- Submerged MBR, in case vacuum-driven membranes are used (like PCI HF-Zmbr2 Series);
- Sidestream (or external) MBR, in case pressure-driven membranes are used (like PCI A-Series).
Usually, pressure-driven membranes are used for smaller installations and/or tough-to-treat industrial wastewaters, while submerged membranes are used for medium and large installations.
What are the advantages of membrane bioreactors (MBR)?
1) Smaller footprint (new WWTPs) or higher hydraulic throughput (existing WWTPs)
Large clarifiers no longer are needed. A smaller often rectangular shaped chamber, fitted with the membrane cassettes replaces the secondary clarifier whose size is governed by hydraulic and solids loading. On top, because of the higher biomass concentrations that can be sustained within the bioreactors, the same total mass of solids is stored in a smaller tank, resulting in up to 50% smaller footprint.
2) High-quality effluent, free of bacteria and pathogens
In comparison to the activated sludge (CAS) process, the effluent is free of suspended solids and reduced bacteria and viral content. Therefore, minimum disinfection is required.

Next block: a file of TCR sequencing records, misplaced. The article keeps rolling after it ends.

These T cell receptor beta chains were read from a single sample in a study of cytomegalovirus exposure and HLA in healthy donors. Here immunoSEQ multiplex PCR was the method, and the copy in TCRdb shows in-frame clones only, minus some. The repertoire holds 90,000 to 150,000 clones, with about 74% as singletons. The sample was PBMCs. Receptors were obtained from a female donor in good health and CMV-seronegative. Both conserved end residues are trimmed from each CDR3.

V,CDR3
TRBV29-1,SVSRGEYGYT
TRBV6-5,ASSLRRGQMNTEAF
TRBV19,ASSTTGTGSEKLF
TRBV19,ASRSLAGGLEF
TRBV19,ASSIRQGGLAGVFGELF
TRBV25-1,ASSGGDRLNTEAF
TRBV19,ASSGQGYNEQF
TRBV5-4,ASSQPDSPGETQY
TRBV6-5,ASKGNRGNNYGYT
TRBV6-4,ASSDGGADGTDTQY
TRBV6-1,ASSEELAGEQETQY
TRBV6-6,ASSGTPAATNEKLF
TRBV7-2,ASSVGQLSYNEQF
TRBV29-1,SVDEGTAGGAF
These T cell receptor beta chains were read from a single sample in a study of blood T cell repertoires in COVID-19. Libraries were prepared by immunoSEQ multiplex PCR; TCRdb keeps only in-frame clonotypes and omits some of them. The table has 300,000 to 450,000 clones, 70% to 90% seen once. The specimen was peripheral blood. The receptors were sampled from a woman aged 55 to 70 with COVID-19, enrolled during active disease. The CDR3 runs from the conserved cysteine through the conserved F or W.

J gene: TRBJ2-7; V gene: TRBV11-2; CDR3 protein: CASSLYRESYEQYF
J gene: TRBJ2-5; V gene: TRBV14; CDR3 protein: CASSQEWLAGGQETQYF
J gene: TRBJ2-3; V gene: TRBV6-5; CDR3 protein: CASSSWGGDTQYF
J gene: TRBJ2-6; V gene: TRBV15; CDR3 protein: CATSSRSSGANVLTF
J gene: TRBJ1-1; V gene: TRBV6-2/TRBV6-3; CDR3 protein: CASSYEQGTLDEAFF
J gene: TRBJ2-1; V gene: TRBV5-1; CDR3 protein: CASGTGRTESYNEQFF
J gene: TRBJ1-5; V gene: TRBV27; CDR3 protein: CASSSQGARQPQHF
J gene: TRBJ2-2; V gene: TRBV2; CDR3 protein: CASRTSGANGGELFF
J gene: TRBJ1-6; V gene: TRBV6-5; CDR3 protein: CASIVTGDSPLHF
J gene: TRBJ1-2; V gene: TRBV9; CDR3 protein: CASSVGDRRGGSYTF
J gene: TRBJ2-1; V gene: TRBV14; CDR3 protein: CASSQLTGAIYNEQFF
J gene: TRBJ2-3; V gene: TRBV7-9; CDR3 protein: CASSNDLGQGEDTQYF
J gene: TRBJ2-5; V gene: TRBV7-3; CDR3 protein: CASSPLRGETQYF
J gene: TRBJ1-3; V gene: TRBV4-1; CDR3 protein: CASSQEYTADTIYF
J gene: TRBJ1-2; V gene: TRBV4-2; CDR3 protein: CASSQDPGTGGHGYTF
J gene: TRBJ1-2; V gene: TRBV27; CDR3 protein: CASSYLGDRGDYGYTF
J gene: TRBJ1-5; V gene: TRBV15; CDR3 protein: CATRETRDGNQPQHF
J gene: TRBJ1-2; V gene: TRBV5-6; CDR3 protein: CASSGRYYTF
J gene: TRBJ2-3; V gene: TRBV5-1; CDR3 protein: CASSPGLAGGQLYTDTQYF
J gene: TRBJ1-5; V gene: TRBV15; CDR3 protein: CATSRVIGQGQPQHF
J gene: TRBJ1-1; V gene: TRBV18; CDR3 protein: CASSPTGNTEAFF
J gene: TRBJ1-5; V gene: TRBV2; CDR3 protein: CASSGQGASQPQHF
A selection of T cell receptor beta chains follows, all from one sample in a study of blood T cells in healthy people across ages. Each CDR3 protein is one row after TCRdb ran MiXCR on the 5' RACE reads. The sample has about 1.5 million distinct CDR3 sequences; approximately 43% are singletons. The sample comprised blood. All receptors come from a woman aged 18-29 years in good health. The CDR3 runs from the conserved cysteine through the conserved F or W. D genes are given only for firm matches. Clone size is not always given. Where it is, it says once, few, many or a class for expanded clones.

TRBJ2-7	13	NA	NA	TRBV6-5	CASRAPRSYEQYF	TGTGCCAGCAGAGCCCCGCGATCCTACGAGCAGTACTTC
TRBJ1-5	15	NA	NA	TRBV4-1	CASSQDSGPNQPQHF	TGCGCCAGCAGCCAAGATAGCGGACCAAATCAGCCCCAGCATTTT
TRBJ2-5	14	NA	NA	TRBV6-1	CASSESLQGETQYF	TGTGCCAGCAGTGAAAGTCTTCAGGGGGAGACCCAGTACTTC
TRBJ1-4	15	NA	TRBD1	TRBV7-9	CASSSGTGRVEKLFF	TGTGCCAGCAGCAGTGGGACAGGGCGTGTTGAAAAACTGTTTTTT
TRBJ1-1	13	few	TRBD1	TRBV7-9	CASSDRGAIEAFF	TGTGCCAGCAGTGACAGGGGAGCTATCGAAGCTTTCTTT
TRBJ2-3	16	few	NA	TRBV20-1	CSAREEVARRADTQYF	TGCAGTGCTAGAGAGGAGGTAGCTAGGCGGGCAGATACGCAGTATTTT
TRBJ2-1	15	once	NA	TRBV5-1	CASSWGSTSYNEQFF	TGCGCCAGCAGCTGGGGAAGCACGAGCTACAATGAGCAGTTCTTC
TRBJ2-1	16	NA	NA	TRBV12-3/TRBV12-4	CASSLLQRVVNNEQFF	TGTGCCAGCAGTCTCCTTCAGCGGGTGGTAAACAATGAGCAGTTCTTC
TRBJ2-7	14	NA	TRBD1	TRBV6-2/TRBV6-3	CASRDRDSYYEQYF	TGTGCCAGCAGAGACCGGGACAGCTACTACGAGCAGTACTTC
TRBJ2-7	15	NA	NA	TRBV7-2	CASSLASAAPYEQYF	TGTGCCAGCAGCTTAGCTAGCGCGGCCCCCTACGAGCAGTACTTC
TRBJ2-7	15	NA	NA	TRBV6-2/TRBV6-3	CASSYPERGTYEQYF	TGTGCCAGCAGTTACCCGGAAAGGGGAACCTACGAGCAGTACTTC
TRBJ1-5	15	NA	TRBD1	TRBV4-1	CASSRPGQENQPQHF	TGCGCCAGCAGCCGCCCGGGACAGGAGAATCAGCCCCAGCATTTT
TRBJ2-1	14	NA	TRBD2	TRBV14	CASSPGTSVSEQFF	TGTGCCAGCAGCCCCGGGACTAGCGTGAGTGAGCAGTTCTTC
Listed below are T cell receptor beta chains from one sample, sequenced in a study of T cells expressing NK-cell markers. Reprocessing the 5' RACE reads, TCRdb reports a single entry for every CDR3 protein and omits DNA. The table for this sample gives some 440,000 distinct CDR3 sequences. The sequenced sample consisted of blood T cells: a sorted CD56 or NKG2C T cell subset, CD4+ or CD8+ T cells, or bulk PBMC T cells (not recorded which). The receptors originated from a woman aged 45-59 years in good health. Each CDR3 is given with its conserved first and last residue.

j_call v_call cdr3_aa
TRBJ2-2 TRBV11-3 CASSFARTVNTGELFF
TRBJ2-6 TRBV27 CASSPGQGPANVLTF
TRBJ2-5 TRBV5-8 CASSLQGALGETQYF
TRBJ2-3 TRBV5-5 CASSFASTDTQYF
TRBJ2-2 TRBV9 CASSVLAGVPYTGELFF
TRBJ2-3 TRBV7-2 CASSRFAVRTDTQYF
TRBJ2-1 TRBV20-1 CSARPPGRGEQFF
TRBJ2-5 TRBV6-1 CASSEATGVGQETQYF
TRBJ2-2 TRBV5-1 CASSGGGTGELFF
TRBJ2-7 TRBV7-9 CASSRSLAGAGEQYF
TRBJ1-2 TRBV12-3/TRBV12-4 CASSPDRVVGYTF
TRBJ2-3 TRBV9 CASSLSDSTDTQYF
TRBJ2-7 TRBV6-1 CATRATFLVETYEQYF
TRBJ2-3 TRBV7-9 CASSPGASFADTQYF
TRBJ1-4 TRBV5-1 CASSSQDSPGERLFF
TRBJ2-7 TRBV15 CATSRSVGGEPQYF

Therefore, the MBR process easily allows the treated effluent to be discharged to sensitive receiving bodies or to be reclaimed for applications such as urban irrigation, utilities or toilet flushing. Meanwhile, it is also of high quality for feeding directly to a reverse osmosis (RO) process.
This is becoming increasingly crucial in the view of the strict effluent quality requirements imposed by local regulations taking effect during the recent years and in the near future.
3) Higher automation capabilities
The operation of the MBR system can be fully automated, minimising operators intervention that are typically required for conventional treatment plants. This means that the MBR process can be easily implemented also in decentralized sites.
How can we help you?
Do not hesitate to contact our experts who will work with you to conduct project assessments, run a pilot test, customise, design and install your membrane filtration system, which best fits your needs.
Applications of membrane bioreactors (MBR)
Currently, MBR technology is widely used for the treatment of various types of wastewater streams, such as municipal wastewater treatment, industrial wastewater treatment and landfill leachate.
1) Municipal wastewater treatment
MBR systems were originally developed for municipal wastewater treatment applications, with a focus on water reuse and recycling. The MBR is an ideal process for recycling municipal wastewater in water and space limited locations because of its compact size, its ability to produce reusable water, and trouble-free operation.
2) Industrial wastewater treatment
Industrial waste streams may include high organic loadings and chemical substances that are particularly difficult to handle or degrade, making alternative treatment like MBR more desirable.